Air Pictorial 1956-04
Something for the record! Photographed this year at Miami, a highspeed photo-survey Mosquito recently acquired by the Flying Tiger line. Apart from a revised nose (extended to take vertical cameras) N1203V appears to be a standard ex-U.S.A.F. F-8. Forty were purchased from D.H. (Canada) in 1943 from the production line of B.Mk. XXs.
Painted a vivid red over all, this Lockheed Shooting Star (44-85462) is a pilotless drone (QF-80A-LO) used for radiation sampling after atomic explosions.
Photographed at Miami recently - a five-seat Wildcat' N777A is a modified FM-2 (R.N.: Grumman Wildcat Mk. VI) originally built as a fighter for light escort carriers in 1944 by the Eastern Aircraft Divn. of G-M Corpn. The four passengers each have a separate window (by the trailing edge). The bulky radio mast and the deck arrester gear have been deleted.
One of a small number of 1915-vintage Curtiss "Jennies" which appears at U.S. meetings is this re-motored JN-4D - Ranger inline - NX2939, owned by the Hardwick Aircraft Co. of Rosemead, Calif. Insigne on the fuselage embraces a spread-winged hawk and the legend "Sammy Mason's Hollywood Hawks".
First photograph of a French Air Force Cessna L-19A Bird Dog which has operated in Indo-China on artillery observation. The U.S. contract serial "112694" has been retained in yellow on the green fin. The whip aerial is over 6 ft. tall. Behind it is an open D/f loop.
Mystery Meteor? We invite readers to tell us what Mark of Meteor is illustrated. On each wingtip is a large, streamlined car-type headlamp. The radome does not house radar equipment.
The discovery of 1956! Many English experts are amazed to learn that the Convair-liner's precursor, the Model 110, was in fact built and flown. Here, through the good offices of Warren M. Bodie of N. Hollywood, Calif., we can illustrate for the first time the one-off prototype, NX90653.
Two Canadair North Star Freighters (CF-TFJ and 'TFV) are operating between Montreal and Vancouver No. 210 "Flying Merchart" (CF-TFJ) is shown here.
Now used as a glider tug, HB-RAA is a 1931 Swiss-built Dewoitine D.26-C.I, formerly an air force single-seat fighter and advanced trainer. Six are still airworthy.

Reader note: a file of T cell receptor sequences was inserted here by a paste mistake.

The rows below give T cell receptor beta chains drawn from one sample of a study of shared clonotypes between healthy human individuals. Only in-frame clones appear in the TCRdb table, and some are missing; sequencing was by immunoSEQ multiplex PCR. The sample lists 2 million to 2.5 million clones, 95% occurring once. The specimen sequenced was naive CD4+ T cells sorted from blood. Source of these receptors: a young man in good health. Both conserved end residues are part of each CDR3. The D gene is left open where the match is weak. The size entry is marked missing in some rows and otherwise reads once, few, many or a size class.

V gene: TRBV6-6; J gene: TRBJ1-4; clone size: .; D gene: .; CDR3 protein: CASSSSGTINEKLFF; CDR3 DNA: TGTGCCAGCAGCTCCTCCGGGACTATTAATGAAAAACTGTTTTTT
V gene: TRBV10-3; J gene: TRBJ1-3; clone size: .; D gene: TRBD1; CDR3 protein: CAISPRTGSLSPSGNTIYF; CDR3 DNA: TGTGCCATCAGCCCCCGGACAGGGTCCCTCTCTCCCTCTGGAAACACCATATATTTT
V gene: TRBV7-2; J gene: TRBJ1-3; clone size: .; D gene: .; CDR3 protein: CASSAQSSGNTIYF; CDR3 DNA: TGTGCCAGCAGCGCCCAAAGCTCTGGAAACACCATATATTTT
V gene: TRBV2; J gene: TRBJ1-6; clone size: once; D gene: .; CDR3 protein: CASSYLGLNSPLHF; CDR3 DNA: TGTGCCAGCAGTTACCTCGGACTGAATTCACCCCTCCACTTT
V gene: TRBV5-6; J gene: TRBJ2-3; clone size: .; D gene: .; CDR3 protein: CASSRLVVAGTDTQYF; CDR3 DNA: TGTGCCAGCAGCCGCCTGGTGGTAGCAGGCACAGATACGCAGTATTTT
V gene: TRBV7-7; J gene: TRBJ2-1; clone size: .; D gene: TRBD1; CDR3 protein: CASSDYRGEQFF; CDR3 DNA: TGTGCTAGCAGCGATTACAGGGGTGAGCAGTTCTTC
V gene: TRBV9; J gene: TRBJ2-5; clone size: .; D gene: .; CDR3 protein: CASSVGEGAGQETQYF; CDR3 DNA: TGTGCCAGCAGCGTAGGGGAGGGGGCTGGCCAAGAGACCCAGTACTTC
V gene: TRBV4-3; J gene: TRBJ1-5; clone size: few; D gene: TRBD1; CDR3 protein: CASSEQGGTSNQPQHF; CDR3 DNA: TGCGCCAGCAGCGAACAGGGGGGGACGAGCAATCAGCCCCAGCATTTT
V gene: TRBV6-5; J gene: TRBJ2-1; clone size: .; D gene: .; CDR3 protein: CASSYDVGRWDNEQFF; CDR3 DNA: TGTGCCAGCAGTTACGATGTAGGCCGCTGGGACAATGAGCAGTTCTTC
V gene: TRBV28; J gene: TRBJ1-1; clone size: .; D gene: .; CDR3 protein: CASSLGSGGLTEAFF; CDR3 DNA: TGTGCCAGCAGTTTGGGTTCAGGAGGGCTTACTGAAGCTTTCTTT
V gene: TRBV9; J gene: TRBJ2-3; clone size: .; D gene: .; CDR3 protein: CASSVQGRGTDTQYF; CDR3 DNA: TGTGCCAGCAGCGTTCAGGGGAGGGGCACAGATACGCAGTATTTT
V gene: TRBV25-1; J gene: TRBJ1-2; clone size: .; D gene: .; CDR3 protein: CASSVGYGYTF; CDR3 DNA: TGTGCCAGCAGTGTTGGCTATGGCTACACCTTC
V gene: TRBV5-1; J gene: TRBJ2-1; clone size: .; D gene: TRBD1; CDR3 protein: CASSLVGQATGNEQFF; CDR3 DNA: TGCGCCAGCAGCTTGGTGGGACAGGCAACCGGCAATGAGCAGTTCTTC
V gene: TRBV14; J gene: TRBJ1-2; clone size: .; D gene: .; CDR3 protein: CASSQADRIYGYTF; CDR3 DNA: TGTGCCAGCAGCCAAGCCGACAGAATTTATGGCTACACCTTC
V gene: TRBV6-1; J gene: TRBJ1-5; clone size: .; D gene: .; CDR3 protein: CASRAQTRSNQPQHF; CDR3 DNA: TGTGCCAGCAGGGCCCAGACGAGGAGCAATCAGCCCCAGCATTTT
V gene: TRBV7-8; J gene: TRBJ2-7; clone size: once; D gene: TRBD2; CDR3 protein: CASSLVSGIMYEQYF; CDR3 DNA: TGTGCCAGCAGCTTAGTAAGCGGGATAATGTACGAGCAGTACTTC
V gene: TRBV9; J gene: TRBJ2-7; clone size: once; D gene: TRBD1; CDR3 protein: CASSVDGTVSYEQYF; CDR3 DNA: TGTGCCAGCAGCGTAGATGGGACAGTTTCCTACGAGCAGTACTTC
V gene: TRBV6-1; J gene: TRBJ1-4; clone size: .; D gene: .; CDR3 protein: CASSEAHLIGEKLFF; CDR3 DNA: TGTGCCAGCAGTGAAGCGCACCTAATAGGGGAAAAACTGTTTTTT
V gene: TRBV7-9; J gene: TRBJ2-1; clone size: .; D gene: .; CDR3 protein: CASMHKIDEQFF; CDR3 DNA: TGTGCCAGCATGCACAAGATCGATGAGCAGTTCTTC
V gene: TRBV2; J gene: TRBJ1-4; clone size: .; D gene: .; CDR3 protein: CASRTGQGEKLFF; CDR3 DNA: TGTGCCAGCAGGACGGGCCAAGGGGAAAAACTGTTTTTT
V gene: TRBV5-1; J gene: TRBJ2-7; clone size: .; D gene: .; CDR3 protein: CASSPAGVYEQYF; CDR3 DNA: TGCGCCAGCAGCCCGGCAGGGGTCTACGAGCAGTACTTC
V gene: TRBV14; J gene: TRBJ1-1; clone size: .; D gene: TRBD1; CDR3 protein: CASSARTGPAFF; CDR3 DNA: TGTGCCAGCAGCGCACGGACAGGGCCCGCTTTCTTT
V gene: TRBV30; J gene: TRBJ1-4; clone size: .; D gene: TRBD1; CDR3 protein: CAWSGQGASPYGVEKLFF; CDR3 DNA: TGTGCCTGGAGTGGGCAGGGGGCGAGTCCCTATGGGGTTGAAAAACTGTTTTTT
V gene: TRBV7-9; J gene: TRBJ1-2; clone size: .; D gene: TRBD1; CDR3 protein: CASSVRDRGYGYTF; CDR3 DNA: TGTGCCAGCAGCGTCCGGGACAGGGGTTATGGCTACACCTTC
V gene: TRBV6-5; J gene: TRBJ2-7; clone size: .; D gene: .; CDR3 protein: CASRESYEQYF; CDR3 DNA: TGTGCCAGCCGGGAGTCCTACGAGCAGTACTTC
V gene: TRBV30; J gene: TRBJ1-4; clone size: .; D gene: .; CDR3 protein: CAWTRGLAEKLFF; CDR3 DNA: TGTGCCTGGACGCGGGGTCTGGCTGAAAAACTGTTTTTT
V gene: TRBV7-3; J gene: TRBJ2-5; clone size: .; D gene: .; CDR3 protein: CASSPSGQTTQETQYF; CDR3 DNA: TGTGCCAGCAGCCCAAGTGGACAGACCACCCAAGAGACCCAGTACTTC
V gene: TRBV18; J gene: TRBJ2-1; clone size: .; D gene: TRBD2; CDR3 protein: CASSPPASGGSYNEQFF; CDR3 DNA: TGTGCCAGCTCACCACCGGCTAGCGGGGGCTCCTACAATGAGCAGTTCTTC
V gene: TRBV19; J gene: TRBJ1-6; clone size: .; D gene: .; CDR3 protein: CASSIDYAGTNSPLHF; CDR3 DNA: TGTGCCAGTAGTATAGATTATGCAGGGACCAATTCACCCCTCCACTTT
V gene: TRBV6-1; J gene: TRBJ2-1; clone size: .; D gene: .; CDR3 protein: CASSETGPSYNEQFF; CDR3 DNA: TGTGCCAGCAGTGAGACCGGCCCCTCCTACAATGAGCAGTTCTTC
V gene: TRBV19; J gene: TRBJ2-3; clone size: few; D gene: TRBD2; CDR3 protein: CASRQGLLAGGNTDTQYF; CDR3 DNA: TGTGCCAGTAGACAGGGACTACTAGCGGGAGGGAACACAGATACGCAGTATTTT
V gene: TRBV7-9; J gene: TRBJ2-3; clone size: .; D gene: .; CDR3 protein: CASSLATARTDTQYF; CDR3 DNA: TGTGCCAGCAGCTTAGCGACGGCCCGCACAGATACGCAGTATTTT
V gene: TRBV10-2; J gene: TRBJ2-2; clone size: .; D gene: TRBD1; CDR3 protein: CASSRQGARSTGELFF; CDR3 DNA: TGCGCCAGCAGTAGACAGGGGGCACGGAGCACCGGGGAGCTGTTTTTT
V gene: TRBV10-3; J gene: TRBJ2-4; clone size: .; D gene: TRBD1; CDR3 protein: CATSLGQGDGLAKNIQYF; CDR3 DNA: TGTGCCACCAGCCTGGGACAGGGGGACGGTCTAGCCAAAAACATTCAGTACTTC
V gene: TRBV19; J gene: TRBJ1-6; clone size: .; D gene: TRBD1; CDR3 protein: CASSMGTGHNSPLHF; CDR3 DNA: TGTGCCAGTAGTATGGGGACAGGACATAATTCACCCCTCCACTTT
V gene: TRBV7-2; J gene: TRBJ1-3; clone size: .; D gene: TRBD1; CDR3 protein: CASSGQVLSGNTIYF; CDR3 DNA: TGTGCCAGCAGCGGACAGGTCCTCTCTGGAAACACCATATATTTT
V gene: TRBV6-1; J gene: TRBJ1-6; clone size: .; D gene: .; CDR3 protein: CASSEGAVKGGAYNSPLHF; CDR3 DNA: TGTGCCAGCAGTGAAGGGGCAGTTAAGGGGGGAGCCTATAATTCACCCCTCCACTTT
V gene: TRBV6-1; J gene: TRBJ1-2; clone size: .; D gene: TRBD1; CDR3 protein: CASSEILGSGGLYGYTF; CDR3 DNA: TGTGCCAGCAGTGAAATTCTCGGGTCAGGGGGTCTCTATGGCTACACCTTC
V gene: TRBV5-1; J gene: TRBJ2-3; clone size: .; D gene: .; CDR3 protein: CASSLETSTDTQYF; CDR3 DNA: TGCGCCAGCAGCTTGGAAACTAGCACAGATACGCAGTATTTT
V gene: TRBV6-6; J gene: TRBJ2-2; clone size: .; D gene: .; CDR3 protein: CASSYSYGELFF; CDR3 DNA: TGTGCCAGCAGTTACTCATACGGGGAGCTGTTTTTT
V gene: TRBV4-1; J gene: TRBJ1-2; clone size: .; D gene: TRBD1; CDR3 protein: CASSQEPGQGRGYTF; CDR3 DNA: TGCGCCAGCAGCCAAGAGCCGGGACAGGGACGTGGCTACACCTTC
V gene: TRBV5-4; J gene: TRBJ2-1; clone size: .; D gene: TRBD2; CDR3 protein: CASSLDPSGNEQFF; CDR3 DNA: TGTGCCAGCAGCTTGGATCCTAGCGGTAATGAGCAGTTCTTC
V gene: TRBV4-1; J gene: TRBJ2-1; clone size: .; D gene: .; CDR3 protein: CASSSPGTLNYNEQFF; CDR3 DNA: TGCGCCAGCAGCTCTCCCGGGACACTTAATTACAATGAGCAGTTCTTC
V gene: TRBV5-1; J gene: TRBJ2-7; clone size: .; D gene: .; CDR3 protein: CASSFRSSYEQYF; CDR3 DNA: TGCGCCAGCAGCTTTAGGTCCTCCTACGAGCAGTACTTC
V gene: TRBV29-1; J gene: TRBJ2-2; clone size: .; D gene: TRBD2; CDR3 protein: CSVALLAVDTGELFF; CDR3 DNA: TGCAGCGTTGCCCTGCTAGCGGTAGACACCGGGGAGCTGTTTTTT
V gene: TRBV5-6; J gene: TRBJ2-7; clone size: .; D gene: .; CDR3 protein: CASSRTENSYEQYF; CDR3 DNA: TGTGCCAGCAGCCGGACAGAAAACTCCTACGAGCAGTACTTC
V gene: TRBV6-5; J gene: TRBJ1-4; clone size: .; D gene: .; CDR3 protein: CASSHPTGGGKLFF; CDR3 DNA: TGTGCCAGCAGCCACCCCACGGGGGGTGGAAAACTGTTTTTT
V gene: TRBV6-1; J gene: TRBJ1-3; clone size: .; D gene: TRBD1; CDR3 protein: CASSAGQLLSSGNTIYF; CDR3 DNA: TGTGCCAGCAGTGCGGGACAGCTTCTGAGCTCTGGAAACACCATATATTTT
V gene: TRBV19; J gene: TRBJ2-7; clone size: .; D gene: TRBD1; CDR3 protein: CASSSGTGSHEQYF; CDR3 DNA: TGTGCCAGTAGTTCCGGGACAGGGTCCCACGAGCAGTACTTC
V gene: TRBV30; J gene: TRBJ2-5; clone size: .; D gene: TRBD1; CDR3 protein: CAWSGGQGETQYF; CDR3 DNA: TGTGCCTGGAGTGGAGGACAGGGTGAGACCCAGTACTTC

Seen at Le Bourget, F-OASS, a Consolidated-Vultee Liberator C.Mk. VII (c/n. 11; ex-AM920; G-AHYB), is normally based at Rabat by the owners, A.C.A.N.A.
A 1946 production five-seat de Havilland (Canada) D.H.83C Fox Moth (CF-EVK) photographed at Cartierville recently. A D.H.82C Tiger Moth is in the background.
Formerly G-AHGN and now N558E, this Percival P.44 Proctor V was used by Mr. Peter G. Masefield when he was the first Civil Air Attache at Washington.
Ninety-three Fairchild Packets were declared surplus to U.S.A.F. troop carrier requirements in the spring of 1955. In the January issue of Air Pictorial appeared a photograph of N2047A, a C 82A-65-FA - the first to visit Europe. Other civilian-registered Packets noted recently in Miami include a rare Uruguayan, CX-AQA (right), and a Panamanian, HP-219.
Little publicised and hitherto unpublished in Air Pictorial is this special maritime patrol/anti-submarine version of the Breguet Deux-Ponts - the Br.764. Note the tip tanks and the dorsal ,ventral turrets and radomes.
A 1946 production five-seat de Havilland (Canada) D.H.83C Fox Moth (CF-EVK) photographed at Cartierville recently. A D.H.82C Tiger Moth is in the background.
An old-timer still going strong is this Canadian Fairchild Model 71-C built in 1929. Sporting Mexican letters XA-CUC, the 71-C can carry six passengers at 106 m.p.h .
An unusual twin-boom, all-metal, vee-braced cabin monoplane is the 1951 Trella Experimental. Pusher power is an 85-h.p. flat four.